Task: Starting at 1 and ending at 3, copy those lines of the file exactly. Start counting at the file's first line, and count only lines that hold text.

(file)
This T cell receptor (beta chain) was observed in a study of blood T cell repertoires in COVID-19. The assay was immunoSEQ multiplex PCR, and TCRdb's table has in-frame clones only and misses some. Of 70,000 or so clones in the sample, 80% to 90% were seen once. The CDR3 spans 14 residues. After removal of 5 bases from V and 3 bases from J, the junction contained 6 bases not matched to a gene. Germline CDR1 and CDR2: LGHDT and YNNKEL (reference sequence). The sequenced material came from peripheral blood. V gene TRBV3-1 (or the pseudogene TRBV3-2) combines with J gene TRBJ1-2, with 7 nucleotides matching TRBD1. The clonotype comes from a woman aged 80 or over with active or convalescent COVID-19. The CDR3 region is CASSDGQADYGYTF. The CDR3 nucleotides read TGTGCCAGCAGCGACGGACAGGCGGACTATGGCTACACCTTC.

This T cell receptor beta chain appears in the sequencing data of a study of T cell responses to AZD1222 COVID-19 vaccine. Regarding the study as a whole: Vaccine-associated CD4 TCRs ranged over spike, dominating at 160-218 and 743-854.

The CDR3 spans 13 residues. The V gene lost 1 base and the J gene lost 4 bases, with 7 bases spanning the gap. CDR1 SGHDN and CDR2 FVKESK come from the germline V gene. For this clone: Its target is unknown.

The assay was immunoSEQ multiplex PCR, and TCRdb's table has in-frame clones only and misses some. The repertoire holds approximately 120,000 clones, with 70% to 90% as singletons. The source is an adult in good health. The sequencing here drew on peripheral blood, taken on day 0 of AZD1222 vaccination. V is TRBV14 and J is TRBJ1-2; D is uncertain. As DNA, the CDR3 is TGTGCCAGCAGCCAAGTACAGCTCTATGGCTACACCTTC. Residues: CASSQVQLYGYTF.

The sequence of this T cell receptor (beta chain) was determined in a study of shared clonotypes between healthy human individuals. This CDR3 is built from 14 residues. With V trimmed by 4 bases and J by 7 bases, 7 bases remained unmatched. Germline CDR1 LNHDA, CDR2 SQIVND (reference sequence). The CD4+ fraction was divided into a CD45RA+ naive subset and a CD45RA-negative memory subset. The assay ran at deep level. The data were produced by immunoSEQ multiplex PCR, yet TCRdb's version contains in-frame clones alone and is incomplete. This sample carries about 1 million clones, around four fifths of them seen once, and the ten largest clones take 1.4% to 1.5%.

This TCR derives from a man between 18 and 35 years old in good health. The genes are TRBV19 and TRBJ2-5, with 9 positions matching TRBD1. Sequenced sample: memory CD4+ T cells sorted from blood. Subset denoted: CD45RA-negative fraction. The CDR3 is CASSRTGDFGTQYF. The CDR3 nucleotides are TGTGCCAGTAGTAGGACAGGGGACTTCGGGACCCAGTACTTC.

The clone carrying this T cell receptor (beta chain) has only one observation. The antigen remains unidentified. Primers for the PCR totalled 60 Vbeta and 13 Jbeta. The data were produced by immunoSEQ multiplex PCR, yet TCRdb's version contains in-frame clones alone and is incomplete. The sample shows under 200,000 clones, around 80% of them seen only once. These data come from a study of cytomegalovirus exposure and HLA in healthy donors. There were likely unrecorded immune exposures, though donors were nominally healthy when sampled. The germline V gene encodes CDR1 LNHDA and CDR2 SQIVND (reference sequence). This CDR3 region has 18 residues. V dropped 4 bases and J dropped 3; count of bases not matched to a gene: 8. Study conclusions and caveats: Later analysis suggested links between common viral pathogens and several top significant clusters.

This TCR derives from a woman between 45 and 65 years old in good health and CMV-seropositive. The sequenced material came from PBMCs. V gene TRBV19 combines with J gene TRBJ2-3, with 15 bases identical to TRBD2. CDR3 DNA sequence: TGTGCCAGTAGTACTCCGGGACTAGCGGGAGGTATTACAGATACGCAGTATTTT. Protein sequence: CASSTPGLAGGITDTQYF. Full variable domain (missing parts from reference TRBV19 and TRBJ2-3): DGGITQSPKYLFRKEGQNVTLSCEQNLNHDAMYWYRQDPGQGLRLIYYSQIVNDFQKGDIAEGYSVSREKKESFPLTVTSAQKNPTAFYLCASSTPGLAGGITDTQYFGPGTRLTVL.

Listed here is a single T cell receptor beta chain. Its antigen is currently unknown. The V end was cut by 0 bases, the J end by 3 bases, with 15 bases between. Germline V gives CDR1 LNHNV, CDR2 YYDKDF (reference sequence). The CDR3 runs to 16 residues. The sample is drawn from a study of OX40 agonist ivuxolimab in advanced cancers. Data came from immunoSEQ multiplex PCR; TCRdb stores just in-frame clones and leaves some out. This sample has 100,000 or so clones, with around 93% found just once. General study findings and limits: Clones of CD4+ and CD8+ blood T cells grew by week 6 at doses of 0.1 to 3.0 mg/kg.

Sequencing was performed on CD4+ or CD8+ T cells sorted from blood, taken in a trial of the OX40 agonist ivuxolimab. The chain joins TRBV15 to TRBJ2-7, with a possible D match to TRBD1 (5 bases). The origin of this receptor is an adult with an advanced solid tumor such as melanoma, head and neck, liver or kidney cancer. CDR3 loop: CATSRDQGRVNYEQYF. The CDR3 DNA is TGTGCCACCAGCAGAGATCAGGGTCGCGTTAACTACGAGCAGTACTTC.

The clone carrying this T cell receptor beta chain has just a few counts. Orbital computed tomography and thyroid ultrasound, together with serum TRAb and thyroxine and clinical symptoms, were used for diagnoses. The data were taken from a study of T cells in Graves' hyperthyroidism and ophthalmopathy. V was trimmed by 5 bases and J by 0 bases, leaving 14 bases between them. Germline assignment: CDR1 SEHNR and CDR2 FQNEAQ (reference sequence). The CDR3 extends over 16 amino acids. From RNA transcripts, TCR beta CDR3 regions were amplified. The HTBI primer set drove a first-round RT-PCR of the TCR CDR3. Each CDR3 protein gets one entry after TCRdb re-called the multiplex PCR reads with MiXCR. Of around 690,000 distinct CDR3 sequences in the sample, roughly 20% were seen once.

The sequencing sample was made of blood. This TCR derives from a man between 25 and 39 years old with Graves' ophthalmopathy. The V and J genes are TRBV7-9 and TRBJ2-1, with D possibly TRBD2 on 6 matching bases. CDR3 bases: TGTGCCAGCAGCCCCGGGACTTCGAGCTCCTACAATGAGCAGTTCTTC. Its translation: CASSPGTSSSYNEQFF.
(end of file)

This T cell receptor (beta chain) was observed in a study of blood T cell repertoires in COVID-19. The assay was immunoSEQ multiplex PCR, and TCRdb's table has in-frame clones only and misses some. Of 70,000 or so clones in the sample, 80% to 90% were seen once. The CDR3 spans 14 residues. After removal of 5 bases from V and 3 bases from J, the junction contained 6 bases not matched to a gene. Germline CDR1 and CDR2: LGHDT and YNNKEL (reference sequence). The sequenced material came from peripheral blood. V gene TRBV3-1 (or the pseudogene TRBV3-2) combines with J gene TRBJ1-2, with 7 nucleotides matching TRBD1. The clonotype comes from a woman aged 80 or over with active or convalescent COVID-19. The CDR3 region is CASSDGQADYGYTF. The CDR3 nucleotides read TGTGCCAGCAGCGACGGACAGGCGGACTATGGCTACACCTTC.

This T cell receptor beta chain appears in the sequencing data of a study of T cell responses to AZD1222 COVID-19 vaccine. Regarding the study as a whole: Vaccine-associated CD4 TCRs ranged over spike, dominating at 160-218 and 743-854.

The CDR3 spans 13 residues. The V gene lost 1 base and the J gene lost 4 bases, with 7 bases spanning the gap. CDR1 SGHDN and CDR2 FVKESK come from the germline V gene. For this clone: Its target is unknown.